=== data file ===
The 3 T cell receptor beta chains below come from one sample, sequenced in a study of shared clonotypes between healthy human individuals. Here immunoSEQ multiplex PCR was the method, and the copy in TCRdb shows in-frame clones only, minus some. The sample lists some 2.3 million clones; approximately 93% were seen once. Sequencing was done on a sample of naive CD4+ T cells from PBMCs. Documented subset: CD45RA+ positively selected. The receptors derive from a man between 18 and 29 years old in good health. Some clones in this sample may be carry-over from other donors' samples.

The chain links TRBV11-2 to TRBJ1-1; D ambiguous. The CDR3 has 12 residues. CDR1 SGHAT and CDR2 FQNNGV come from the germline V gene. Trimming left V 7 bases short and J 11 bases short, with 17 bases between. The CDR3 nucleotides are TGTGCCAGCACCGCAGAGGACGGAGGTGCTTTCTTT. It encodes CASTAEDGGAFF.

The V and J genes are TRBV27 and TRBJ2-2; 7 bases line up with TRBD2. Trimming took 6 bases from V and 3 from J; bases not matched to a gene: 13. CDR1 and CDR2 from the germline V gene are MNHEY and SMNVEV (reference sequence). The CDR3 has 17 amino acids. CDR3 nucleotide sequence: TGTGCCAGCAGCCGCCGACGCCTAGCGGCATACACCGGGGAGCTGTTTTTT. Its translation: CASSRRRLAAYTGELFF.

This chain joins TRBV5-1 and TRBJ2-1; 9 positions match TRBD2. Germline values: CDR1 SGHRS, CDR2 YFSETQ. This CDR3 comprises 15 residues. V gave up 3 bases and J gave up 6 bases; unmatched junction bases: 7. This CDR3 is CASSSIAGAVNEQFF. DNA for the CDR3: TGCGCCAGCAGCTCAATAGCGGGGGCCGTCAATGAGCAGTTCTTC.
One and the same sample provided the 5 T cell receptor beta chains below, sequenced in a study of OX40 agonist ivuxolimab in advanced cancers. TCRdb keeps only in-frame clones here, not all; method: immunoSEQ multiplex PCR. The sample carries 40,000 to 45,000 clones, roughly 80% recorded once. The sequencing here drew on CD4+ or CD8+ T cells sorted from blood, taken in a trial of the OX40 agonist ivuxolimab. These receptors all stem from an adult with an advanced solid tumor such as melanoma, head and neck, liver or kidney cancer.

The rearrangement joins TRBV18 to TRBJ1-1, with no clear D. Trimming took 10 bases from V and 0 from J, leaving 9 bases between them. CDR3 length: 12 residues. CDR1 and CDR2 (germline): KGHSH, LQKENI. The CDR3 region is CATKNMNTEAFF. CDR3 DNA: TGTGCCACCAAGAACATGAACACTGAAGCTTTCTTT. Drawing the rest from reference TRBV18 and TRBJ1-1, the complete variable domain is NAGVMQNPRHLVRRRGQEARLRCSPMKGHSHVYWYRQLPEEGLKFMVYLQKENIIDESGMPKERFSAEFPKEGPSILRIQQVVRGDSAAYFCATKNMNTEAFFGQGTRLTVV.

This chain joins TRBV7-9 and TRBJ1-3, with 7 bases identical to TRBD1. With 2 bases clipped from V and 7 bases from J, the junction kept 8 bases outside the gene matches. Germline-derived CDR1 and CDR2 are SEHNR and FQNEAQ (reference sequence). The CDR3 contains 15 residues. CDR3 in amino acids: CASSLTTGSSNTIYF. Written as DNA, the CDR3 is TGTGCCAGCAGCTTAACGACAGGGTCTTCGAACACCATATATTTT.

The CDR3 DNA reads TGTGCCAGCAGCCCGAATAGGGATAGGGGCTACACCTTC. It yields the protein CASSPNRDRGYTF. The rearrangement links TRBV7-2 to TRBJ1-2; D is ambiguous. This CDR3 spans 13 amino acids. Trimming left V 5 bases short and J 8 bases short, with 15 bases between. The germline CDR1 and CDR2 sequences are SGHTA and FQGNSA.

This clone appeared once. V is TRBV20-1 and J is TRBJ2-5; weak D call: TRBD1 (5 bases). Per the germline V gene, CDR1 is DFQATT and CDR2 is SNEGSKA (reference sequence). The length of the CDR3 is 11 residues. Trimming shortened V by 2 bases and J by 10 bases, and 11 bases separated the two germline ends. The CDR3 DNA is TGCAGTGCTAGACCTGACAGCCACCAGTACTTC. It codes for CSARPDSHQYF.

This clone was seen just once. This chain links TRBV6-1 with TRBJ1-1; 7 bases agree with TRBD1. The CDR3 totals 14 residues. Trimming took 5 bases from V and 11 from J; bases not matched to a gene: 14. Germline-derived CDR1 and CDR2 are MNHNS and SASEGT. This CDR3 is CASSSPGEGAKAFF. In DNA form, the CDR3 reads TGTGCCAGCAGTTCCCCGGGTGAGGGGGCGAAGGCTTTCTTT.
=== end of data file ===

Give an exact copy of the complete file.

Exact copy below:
The 3 T cell receptor beta chains below come from one sample, sequenced in a study of shared clonotypes between healthy human individuals. Here immunoSEQ multiplex PCR was the method, and the copy in TCRdb shows in-frame clones only, minus some. The sample lists some 2.3 million clones; approximately 93% were seen once. Sequencing was done on a sample of naive CD4+ T cells from PBMCs. Documented subset: CD45RA+ positively selected. The receptors derive from a man between 18 and 29 years old in good health. Some clones in this sample may be carry-over from other donors' samples.

The chain links TRBV11-2 to TRBJ1-1; D ambiguous. The CDR3 has 12 residues. CDR1 SGHAT and CDR2 FQNNGV come from the germline V gene. Trimming left V 7 bases short and J 11 bases short, with 17 bases between. The CDR3 nucleotides are TGTGCCAGCACCGCAGAGGACGGAGGTGCTTTCTTT. It encodes CASTAEDGGAFF.

The V and J genes are TRBV27 and TRBJ2-2; 7 bases line up with TRBD2. Trimming took 6 bases from V and 3 from J; bases not matched to a gene: 13. CDR1 and CDR2 from the germline V gene are MNHEY and SMNVEV (reference sequence). The CDR3 has 17 amino acids. CDR3 nucleotide sequence: TGTGCCAGCAGCCGCCGACGCCTAGCGGCATACACCGGGGAGCTGTTTTTT. Its translation: CASSRRRLAAYTGELFF.

This chain joins TRBV5-1 and TRBJ2-1; 9 positions match TRBD2. Germline values: CDR1 SGHRS, CDR2 YFSETQ. This CDR3 comprises 15 residues. V gave up 3 bases and J gave up 6 bases; unmatched junction bases: 7. This CDR3 is CASSSIAGAVNEQFF. DNA for the CDR3: TGCGCCAGCAGCTCAATAGCGGGGGCCGTCAATGAGCAGTTCTTC.
One and the same sample provided the 5 T cell receptor beta chains below, sequenced in a study of OX40 agonist ivuxolimab in advanced cancers. TCRdb keeps only in-frame clones here, not all; method: immunoSEQ multiplex PCR. The sample carries 40,000 to 45,000 clones, roughly 80% recorded once. The sequencing here drew on CD4+ or CD8+ T cells sorted from blood, taken in a trial of the OX40 agonist ivuxolimab. These receptors all stem from an adult with an advanced solid tumor such as melanoma, head and neck, liver or kidney cancer.

The rearrangement joins TRBV18 to TRBJ1-1, with no clear D. Trimming took 10 bases from V and 0 from J, leaving 9 bases between them. CDR3 length: 12 residues. CDR1 and CDR2 (germline): KGHSH, LQKENI. The CDR3 region is CATKNMNTEAFF. CDR3 DNA: TGTGCCACCAAGAACATGAACACTGAAGCTTTCTTT. Drawing the rest from reference TRBV18 and TRBJ1-1, the complete variable domain is NAGVMQNPRHLVRRRGQEARLRCSPMKGHSHVYWYRQLPEEGLKFMVYLQKENIIDESGMPKERFSAEFPKEGPSILRIQQVVRGDSAAYFCATKNMNTEAFFGQGTRLTVV.

This chain joins TRBV7-9 and TRBJ1-3, with 7 bases identical to TRBD1. With 2 bases clipped from V and 7 bases from J, the junction kept 8 bases outside the gene matches. Germline-derived CDR1 and CDR2 are SEHNR and FQNEAQ (reference sequence). The CDR3 contains 15 residues. CDR3 in amino acids: CASSLTTGSSNTIYF. Written as DNA, the CDR3 is TGTGCCAGCAGCTTAACGACAGGGTCTTCGAACACCATATATTTT.

The CDR3 DNA reads TGTGCCAGCAGCCCGAATAGGGATAGGGGCTACACCTTC. It yields the protein CASSPNRDRGYTF. The rearrangement links TRBV7-2 to TRBJ1-2; D is ambiguous. This CDR3 spans 13 amino acids. Trimming left V 5 bases short and J 8 bases short, with 15 bases between. The germline CDR1 and CDR2 sequences are SGHTA and FQGNSA.

This clone appeared once. V is TRBV20-1 and J is TRBJ2-5; weak D call: TRBD1 (5 bases). Per the germline V gene, CDR1 is DFQATT and CDR2 is SNEGSKA (reference sequence). The length of the CDR3 is 11 residues. Trimming shortened V by 2 bases and J by 10 bases, and 11 bases separated the two germline ends. The CDR3 DNA is TGCAGTGCTAGACCTGACAGCCACCAGTACTTC. It codes for CSARPDSHQYF.

This clone was seen just once. This chain links TRBV6-1 with TRBJ1-1; 7 bases agree with TRBD1. The CDR3 totals 14 residues. Trimming took 5 bases from V and 11 from J; bases not matched to a gene: 14. Germline-derived CDR1 and CDR2 are MNHNS and SASEGT. This CDR3 is CASSSPGEGAKAFF. In DNA form, the CDR3 reads TGTGCCAGCAGTTCCCCGGGTGAGGGGGCGAAGGCTTTCTTT.